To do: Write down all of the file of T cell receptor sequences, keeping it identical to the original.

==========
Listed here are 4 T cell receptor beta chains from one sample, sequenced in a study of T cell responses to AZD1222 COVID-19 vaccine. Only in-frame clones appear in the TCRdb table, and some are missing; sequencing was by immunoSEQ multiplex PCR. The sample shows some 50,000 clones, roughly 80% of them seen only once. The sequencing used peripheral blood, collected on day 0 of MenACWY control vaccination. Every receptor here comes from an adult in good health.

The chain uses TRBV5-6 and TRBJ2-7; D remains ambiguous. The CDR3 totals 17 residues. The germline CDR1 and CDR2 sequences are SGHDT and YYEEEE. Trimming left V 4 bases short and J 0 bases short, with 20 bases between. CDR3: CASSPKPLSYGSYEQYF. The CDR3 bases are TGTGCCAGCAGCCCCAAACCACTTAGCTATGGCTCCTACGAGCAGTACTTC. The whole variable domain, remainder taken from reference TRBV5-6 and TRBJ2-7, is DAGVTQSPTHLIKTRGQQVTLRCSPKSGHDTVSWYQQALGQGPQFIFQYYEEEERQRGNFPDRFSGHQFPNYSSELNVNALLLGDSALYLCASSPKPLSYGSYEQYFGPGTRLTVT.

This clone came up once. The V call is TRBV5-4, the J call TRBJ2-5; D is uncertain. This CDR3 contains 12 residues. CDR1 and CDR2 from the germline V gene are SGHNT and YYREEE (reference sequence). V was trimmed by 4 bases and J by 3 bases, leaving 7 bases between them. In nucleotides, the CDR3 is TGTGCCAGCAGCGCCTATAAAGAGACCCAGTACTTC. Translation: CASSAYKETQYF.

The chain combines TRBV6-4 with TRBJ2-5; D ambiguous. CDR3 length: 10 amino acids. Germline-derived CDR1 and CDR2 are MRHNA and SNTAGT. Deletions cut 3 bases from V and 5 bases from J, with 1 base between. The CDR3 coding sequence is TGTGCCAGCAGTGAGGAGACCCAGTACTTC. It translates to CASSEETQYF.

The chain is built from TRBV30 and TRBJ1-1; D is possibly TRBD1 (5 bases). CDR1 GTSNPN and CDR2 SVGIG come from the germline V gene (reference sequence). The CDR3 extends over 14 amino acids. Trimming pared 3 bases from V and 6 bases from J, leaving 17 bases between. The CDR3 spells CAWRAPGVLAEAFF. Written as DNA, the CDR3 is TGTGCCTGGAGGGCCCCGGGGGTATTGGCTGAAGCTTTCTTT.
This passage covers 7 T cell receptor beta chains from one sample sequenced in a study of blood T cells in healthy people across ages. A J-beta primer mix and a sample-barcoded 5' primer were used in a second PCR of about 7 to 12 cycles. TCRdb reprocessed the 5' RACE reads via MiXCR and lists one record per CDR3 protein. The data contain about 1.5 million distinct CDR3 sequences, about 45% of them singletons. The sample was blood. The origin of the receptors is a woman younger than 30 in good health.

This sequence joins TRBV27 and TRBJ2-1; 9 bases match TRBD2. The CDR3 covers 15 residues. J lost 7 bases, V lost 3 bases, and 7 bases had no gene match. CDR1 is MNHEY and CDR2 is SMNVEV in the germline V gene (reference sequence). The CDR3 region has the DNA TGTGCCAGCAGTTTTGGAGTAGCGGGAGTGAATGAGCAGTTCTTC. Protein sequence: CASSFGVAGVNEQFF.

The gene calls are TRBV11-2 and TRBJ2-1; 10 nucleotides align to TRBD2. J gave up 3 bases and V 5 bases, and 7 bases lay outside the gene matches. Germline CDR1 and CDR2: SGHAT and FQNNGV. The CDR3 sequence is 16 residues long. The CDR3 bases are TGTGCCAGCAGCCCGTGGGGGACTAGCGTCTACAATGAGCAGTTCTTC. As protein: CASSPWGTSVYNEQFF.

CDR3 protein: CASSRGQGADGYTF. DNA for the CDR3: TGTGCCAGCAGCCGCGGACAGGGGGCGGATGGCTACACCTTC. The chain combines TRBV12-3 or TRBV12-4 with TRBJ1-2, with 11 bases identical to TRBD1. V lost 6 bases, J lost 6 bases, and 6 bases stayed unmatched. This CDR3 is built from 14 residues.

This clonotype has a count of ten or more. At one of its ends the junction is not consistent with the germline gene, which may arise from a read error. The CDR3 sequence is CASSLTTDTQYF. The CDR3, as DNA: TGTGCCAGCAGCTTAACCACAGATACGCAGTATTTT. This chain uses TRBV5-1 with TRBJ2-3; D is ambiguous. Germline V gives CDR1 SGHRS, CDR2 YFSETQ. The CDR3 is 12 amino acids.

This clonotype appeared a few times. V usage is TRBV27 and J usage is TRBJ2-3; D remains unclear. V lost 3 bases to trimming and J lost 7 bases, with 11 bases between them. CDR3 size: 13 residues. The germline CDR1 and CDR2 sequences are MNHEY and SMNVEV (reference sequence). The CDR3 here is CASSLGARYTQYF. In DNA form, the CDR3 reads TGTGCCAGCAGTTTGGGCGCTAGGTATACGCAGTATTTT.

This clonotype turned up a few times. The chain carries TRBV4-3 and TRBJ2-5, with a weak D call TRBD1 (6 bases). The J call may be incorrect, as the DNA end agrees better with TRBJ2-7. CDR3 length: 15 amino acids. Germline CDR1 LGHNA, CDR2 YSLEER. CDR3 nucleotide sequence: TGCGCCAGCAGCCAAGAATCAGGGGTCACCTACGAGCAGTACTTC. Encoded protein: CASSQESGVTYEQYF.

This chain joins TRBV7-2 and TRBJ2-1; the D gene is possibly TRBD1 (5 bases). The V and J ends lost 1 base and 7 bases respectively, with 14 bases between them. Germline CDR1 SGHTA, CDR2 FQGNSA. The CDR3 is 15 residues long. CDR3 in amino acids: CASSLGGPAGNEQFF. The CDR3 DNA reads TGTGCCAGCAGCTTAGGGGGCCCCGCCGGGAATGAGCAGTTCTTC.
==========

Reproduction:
Listed here are 4 T cell receptor beta chains from one sample, sequenced in a study of T cell responses to AZD1222 COVID-19 vaccine. Only in-frame clones appear in the TCRdb table, and some are missing; sequencing was by immunoSEQ multiplex PCR. The sample shows some 50,000 clones, roughly 80% of them seen only once. The sequencing used peripheral blood, collected on day 0 of MenACWY control vaccination. Every receptor here comes from an adult in good health.

The chain uses TRBV5-6 and TRBJ2-7; D remains ambiguous. The CDR3 totals 17 residues. The germline CDR1 and CDR2 sequences are SGHDT and YYEEEE. Trimming left V 4 bases short and J 0 bases short, with 20 bases between. CDR3: CASSPKPLSYGSYEQYF. The CDR3 bases are TGTGCCAGCAGCCCCAAACCACTTAGCTATGGCTCCTACGAGCAGTACTTC. The whole variable domain, remainder taken from reference TRBV5-6 and TRBJ2-7, is DAGVTQSPTHLIKTRGQQVTLRCSPKSGHDTVSWYQQALGQGPQFIFQYYEEEERQRGNFPDRFSGHQFPNYSSELNVNALLLGDSALYLCASSPKPLSYGSYEQYFGPGTRLTVT.

This clone came up once. The V call is TRBV5-4, the J call TRBJ2-5; D is uncertain. This CDR3 contains 12 residues. CDR1 and CDR2 from the germline V gene are SGHNT and YYREEE (reference sequence). V was trimmed by 4 bases and J by 3 bases, leaving 7 bases between them. In nucleotides, the CDR3 is TGTGCCAGCAGCGCCTATAAAGAGACCCAGTACTTC. Translation: CASSAYKETQYF.

The chain combines TRBV6-4 with TRBJ2-5; D ambiguous. CDR3 length: 10 amino acids. Germline-derived CDR1 and CDR2 are MRHNA and SNTAGT. Deletions cut 3 bases from V and 5 bases from J, with 1 base between. The CDR3 coding sequence is TGTGCCAGCAGTGAGGAGACCCAGTACTTC. It translates to CASSEETQYF.

The chain is built from TRBV30 and TRBJ1-1; D is possibly TRBD1 (5 bases). CDR1 GTSNPN and CDR2 SVGIG come from the germline V gene (reference sequence). The CDR3 extends over 14 amino acids. Trimming pared 3 bases from V and 6 bases from J, leaving 17 bases between. The CDR3 spells CAWRAPGVLAEAFF. Written as DNA, the CDR3 is TGTGCCTGGAGGGCCCCGGGGGTATTGGCTGAAGCTTTCTTT.
This passage covers 7 T cell receptor beta chains from one sample sequenced in a study of blood T cells in healthy people across ages. A J-beta primer mix and a sample-barcoded 5' primer were used in a second PCR of about 7 to 12 cycles. TCRdb reprocessed the 5' RACE reads via MiXCR and lists one record per CDR3 protein. The data contain about 1.5 million distinct CDR3 sequences, about 45% of them singletons. The sample was blood. The origin of the receptors is a woman younger than 30 in good health.

This sequence joins TRBV27 and TRBJ2-1; 9 bases match TRBD2. The CDR3 covers 15 residues. J lost 7 bases, V lost 3 bases, and 7 bases had no gene match. CDR1 is MNHEY and CDR2 is SMNVEV in the germline V gene (reference sequence). The CDR3 region has the DNA TGTGCCAGCAGTTTTGGAGTAGCGGGAGTGAATGAGCAGTTCTTC. Protein sequence: CASSFGVAGVNEQFF.

The gene calls are TRBV11-2 and TRBJ2-1; 10 nucleotides align to TRBD2. J gave up 3 bases and V 5 bases, and 7 bases lay outside the gene matches. Germline CDR1 and CDR2: SGHAT and FQNNGV. The CDR3 sequence is 16 residues long. The CDR3 bases are TGTGCCAGCAGCCCGTGGGGGACTAGCGTCTACAATGAGCAGTTCTTC. As protein: CASSPWGTSVYNEQFF.

CDR3 protein: CASSRGQGADGYTF. DNA for the CDR3: TGTGCCAGCAGCCGCGGACAGGGGGCGGATGGCTACACCTTC. The chain combines TRBV12-3 or TRBV12-4 with TRBJ1-2, with 11 bases identical to TRBD1. V lost 6 bases, J lost 6 bases, and 6 bases stayed unmatched. This CDR3 is built from 14 residues.

This clonotype has a count of ten or more. At one of its ends the junction is not consistent with the germline gene, which may arise from a read error. The CDR3 sequence is CASSLTTDTQYF. The CDR3, as DNA: TGTGCCAGCAGCTTAACCACAGATACGCAGTATTTT. This chain uses TRBV5-1 with TRBJ2-3; D is ambiguous. Germline V gives CDR1 SGHRS, CDR2 YFSETQ. The CDR3 is 12 amino acids.

This clonotype appeared a few times. V usage is TRBV27 and J usage is TRBJ2-3; D remains unclear. V lost 3 bases to trimming and J lost 7 bases, with 11 bases between them. CDR3 size: 13 residues. The germline CDR1 and CDR2 sequences are MNHEY and SMNVEV (reference sequence). The CDR3 here is CASSLGARYTQYF. In DNA form, the CDR3 reads TGTGCCAGCAGTTTGGGCGCTAGGTATACGCAGTATTTT.

This clonotype turned up a few times. The chain carries TRBV4-3 and TRBJ2-5, with a weak D call TRBD1 (6 bases). The J call may be incorrect, as the DNA end agrees better with TRBJ2-7. CDR3 length: 15 amino acids. Germline CDR1 LGHNA, CDR2 YSLEER. CDR3 nucleotide sequence: TGCGCCAGCAGCCAAGAATCAGGGGTCACCTACGAGCAGTACTTC. Encoded protein: CASSQESGVTYEQYF.

This chain joins TRBV7-2 and TRBJ2-1; the D gene is possibly TRBD1 (5 bases). The V and J ends lost 1 base and 7 bases respectively, with 14 bases between them. Germline CDR1 SGHTA, CDR2 FQGNSA. The CDR3 is 15 residues long. CDR3 in amino acids: CASSLGGPAGNEQFF. The CDR3 DNA reads TGTGCCAGCAGCTTAGGGGGCCCCGCCGGGAATGAGCAGTTCTTC.